customer bases," SAP chief executive officer and chairman of the executive

committee Henning Kagermann said. What Kagermann did not mention was that in

order to supplement such a stance, SAP has acquired senior executives from IBM,

PeopleSoft and J D Edwards, all of whom were handling key accounts in the


Soon after Oracle announced its hostile takeover bid for PeopleSoft, SAP

released an advertisement in major US cities inviting users to take a free

system requirement evaluation program to see if they could switch from

PeopleSoft to SAP. The advertisement has worked wonders, according to company


The second part of the strategy lies more in its products. SAP is talking of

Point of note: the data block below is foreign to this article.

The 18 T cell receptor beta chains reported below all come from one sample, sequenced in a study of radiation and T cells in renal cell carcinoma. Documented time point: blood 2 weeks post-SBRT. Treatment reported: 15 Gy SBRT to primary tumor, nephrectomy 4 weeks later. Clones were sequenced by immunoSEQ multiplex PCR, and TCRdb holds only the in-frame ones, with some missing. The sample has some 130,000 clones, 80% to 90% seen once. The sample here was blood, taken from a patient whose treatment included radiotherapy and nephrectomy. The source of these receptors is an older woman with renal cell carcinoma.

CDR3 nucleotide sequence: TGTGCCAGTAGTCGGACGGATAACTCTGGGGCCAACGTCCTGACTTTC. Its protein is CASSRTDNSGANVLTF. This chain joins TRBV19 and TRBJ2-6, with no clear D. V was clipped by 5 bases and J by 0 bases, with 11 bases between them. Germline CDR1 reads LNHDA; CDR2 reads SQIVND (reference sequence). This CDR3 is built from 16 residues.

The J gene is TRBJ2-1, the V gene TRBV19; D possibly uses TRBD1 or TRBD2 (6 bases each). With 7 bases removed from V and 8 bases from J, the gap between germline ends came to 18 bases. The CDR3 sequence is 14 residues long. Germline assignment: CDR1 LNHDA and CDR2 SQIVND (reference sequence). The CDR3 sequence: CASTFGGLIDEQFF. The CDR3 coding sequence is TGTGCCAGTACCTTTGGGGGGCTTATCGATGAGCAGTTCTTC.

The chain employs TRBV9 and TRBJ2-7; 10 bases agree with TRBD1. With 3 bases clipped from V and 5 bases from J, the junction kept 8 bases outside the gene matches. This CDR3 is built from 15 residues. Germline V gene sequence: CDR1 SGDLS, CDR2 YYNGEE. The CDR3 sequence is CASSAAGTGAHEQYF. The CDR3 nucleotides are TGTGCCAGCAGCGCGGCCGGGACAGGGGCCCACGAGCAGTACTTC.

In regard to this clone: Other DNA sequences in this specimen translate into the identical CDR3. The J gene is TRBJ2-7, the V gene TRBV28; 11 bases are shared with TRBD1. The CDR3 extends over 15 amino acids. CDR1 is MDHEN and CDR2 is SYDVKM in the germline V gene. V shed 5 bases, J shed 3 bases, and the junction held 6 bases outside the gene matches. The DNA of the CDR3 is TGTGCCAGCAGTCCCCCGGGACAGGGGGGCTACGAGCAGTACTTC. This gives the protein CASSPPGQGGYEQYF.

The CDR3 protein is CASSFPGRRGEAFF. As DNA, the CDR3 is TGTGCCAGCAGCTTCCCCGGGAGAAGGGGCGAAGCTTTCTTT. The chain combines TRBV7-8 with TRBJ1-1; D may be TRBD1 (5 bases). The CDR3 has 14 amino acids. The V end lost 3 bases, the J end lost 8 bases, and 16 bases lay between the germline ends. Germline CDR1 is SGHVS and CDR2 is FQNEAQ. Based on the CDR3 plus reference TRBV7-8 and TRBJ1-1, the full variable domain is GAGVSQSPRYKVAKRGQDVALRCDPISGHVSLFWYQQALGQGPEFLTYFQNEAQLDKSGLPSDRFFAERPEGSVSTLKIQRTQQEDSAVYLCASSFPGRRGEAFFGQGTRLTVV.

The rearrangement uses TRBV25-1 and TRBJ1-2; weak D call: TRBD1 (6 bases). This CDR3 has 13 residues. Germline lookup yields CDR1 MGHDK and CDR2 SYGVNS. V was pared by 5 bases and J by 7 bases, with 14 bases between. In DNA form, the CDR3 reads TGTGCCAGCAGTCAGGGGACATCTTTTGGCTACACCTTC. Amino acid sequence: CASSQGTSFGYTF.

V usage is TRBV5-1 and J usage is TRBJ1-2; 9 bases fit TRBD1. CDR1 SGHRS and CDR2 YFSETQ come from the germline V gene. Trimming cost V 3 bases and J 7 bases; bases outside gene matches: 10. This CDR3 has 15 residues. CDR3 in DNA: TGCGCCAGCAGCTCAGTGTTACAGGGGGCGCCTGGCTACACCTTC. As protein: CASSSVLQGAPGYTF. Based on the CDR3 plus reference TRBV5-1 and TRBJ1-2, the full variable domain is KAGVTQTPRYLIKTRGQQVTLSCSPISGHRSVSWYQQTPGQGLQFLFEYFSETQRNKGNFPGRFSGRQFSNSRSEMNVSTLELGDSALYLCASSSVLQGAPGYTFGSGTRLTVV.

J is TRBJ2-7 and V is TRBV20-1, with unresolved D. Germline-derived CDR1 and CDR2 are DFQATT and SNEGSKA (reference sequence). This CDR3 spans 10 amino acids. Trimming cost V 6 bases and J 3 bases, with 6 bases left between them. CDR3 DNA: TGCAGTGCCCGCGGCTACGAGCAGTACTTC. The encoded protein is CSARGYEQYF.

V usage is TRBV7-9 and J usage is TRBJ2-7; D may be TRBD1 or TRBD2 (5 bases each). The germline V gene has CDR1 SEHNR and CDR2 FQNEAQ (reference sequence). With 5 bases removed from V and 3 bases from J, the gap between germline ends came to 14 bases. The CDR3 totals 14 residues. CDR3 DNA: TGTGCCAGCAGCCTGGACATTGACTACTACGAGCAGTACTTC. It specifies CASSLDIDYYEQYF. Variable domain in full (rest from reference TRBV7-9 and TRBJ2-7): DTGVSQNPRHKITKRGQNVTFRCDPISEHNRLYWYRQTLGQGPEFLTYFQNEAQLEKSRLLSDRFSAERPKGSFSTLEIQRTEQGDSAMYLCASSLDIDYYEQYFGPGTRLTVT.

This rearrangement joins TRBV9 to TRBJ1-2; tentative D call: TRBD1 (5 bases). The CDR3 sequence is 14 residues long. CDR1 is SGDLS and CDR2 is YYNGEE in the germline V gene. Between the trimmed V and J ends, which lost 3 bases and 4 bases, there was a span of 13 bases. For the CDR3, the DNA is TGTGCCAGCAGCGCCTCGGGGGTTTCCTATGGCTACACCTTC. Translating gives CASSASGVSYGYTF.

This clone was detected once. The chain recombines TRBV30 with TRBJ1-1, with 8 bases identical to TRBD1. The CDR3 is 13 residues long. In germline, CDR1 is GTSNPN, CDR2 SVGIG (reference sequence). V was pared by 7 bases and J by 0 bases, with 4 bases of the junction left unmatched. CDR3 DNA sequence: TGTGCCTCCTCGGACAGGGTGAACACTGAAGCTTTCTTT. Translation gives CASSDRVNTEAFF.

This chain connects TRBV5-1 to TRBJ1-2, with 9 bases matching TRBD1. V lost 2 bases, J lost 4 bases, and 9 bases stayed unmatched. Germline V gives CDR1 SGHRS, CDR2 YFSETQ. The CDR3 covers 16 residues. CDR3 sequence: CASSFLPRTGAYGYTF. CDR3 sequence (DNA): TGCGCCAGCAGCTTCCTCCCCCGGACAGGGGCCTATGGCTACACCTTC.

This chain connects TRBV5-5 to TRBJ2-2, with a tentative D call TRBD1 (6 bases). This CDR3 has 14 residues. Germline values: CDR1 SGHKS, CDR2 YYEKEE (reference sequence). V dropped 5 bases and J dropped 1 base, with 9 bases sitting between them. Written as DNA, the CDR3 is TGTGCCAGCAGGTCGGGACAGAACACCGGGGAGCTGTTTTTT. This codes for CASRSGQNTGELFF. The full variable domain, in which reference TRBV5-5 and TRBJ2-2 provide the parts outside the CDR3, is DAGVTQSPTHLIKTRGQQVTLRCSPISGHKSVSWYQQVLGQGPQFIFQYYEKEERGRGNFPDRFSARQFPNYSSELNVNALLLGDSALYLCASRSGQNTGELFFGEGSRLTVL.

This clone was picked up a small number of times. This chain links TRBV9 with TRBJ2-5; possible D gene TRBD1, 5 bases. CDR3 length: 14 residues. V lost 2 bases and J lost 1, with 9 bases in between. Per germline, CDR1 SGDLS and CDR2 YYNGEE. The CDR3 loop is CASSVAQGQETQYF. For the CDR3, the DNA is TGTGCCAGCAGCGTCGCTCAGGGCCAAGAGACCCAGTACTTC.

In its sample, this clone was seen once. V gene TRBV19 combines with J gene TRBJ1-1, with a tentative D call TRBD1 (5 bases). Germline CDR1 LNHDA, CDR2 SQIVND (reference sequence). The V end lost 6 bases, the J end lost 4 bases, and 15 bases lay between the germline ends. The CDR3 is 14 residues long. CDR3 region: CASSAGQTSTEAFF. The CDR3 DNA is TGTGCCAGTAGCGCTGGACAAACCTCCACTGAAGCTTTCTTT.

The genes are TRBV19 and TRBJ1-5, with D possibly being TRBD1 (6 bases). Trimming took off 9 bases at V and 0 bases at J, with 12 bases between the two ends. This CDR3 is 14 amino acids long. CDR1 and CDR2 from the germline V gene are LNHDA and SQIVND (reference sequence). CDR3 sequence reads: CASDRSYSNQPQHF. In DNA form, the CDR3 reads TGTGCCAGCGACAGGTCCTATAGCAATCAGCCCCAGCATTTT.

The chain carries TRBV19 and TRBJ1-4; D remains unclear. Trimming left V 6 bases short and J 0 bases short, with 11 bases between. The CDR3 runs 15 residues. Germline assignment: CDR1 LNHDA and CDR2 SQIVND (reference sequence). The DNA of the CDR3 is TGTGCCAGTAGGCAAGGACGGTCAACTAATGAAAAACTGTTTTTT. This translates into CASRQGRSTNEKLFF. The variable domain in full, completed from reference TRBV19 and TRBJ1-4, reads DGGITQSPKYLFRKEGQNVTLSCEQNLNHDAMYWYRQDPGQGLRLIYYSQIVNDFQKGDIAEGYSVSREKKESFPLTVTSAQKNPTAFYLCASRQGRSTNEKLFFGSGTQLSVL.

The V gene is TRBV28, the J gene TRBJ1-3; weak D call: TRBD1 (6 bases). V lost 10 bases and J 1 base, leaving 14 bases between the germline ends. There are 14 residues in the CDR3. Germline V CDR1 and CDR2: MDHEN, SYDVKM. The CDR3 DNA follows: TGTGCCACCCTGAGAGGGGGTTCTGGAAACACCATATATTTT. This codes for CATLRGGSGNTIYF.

a new integrated business application suite (modified MySAP Suite,) an

application development platform (xApps) and the enterprise services

architecture (ESA) pitched right at enterprise application integration


ESA versus EAI

"Consolidate now with SAP and get done with

consolidation forever. Do not add unnecessary layers of complexity," Kagermann
had said in his keynote address at Sapphire. He was pitching for SAP’s ESA

versus EAI.

Bullish on

SAP is stepping

up its activity in India, which it believes is a far more mature market

than China. “India is about two years ahead of China. We are talking of

strategic management and extended ERP in India,” said SAP’s chief for the

Asia-Pacific region, Peter Hans Klaey.

It is also focusing on the SMB

market in India with plans to add about 15 new value-added resellers. The
company wants to work with domain experts who can develop best practices

for that particular domain and get naturalized into SAP’s